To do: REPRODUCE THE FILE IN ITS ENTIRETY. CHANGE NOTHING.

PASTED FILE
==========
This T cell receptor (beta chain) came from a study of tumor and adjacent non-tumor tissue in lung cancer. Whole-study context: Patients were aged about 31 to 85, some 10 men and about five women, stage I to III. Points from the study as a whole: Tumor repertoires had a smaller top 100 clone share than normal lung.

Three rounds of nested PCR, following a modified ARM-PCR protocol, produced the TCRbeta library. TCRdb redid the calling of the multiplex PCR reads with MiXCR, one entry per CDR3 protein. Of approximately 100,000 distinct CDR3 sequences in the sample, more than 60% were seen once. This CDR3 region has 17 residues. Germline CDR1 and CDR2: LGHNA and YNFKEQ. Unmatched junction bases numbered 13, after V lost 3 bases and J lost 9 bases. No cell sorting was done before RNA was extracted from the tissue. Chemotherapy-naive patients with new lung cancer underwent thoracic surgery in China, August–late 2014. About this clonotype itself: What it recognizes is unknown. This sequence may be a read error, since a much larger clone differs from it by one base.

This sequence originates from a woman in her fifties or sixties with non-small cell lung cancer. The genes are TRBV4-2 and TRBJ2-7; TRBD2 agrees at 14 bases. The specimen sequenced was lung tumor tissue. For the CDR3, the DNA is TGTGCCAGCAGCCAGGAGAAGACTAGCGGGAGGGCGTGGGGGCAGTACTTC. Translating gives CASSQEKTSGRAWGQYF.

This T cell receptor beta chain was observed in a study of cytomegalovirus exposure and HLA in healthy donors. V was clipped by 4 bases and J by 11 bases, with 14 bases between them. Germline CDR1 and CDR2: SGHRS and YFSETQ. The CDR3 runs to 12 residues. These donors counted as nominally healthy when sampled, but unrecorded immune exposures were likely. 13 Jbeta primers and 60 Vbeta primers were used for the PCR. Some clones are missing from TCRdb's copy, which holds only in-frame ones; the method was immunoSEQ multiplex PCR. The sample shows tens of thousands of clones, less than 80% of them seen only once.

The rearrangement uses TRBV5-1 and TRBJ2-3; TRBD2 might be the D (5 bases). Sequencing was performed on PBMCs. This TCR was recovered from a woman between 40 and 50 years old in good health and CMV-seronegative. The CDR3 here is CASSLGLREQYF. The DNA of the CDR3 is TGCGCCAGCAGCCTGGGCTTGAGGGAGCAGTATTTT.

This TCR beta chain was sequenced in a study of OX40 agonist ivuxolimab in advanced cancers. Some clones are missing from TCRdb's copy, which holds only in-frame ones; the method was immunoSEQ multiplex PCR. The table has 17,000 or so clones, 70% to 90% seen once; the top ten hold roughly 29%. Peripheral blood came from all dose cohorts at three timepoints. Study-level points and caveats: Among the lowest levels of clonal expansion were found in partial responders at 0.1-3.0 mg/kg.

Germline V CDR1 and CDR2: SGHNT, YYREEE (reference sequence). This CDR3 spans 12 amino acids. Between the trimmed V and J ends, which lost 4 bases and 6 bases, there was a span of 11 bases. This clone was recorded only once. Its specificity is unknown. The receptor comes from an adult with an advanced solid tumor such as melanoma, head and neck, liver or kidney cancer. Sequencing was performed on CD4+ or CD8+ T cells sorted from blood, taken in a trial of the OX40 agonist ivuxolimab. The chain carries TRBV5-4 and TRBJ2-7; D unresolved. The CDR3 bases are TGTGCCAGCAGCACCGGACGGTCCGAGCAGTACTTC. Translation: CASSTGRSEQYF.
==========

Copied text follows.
This T cell receptor (beta chain) came from a study of tumor and adjacent non-tumor tissue in lung cancer. Whole-study context: Patients were aged about 31 to 85, some 10 men and about five women, stage I to III. Points from the study as a whole: Tumor repertoires had a smaller top 100 clone share than normal lung.

Three rounds of nested PCR, following a modified ARM-PCR protocol, produced the TCRbeta library. TCRdb redid the calling of the multiplex PCR reads with MiXCR, one entry per CDR3 protein. Of approximately 100,000 distinct CDR3 sequences in the sample, more than 60% were seen once. This CDR3 region has 17 residues. Germline CDR1 and CDR2: LGHNA and YNFKEQ. Unmatched junction bases numbered 13, after V lost 3 bases and J lost 9 bases. No cell sorting was done before RNA was extracted from the tissue. Chemotherapy-naive patients with new lung cancer underwent thoracic surgery in China, August–late 2014. About this clonotype itself: What it recognizes is unknown. This sequence may be a read error, since a much larger clone differs from it by one base.

This sequence originates from a woman in her fifties or sixties with non-small cell lung cancer. The genes are TRBV4-2 and TRBJ2-7; TRBD2 agrees at 14 bases. The specimen sequenced was lung tumor tissue. For the CDR3, the DNA is TGTGCCAGCAGCCAGGAGAAGACTAGCGGGAGGGCGTGGGGGCAGTACTTC. Translating gives CASSQEKTSGRAWGQYF.

This T cell receptor beta chain was observed in a study of cytomegalovirus exposure and HLA in healthy donors. V was clipped by 4 bases and J by 11 bases, with 14 bases between them. Germline CDR1 and CDR2: SGHRS and YFSETQ. The CDR3 runs to 12 residues. These donors counted as nominally healthy when sampled, but unrecorded immune exposures were likely. 13 Jbeta primers and 60 Vbeta primers were used for the PCR. Some clones are missing from TCRdb's copy, which holds only in-frame ones; the method was immunoSEQ multiplex PCR. The sample shows tens of thousands of clones, less than 80% of them seen only once.

The rearrangement uses TRBV5-1 and TRBJ2-3; TRBD2 might be the D (5 bases). Sequencing was performed on PBMCs. This TCR was recovered from a woman between 40 and 50 years old in good health and CMV-seronegative. The CDR3 here is CASSLGLREQYF. The DNA of the CDR3 is TGCGCCAGCAGCCTGGGCTTGAGGGAGCAGTATTTT.

This TCR beta chain was sequenced in a study of OX40 agonist ivuxolimab in advanced cancers. Some clones are missing from TCRdb's copy, which holds only in-frame ones; the method was immunoSEQ multiplex PCR. The table has 17,000 or so clones, 70% to 90% seen once; the top ten hold roughly 29%. Peripheral blood came from all dose cohorts at three timepoints. Study-level points and caveats: Among the lowest levels of clonal expansion were found in partial responders at 0.1-3.0 mg/kg.

Germline V CDR1 and CDR2: SGHNT, YYREEE (reference sequence). This CDR3 spans 12 amino acids. Between the trimmed V and J ends, which lost 4 bases and 6 bases, there was a span of 11 bases. This clone was recorded only once. Its specificity is unknown. The receptor comes from an adult with an advanced solid tumor such as melanoma, head and neck, liver or kidney cancer. Sequencing was performed on CD4+ or CD8+ T cells sorted from blood, taken in a trial of the OX40 agonist ivuxolimab. The chain carries TRBV5-4 and TRBJ2-7; D unresolved. The CDR3 bases are TGTGCCAGCAGCACCGGACGGTCCGAGCAGTACTTC. Translation: CASSTGRSEQYF.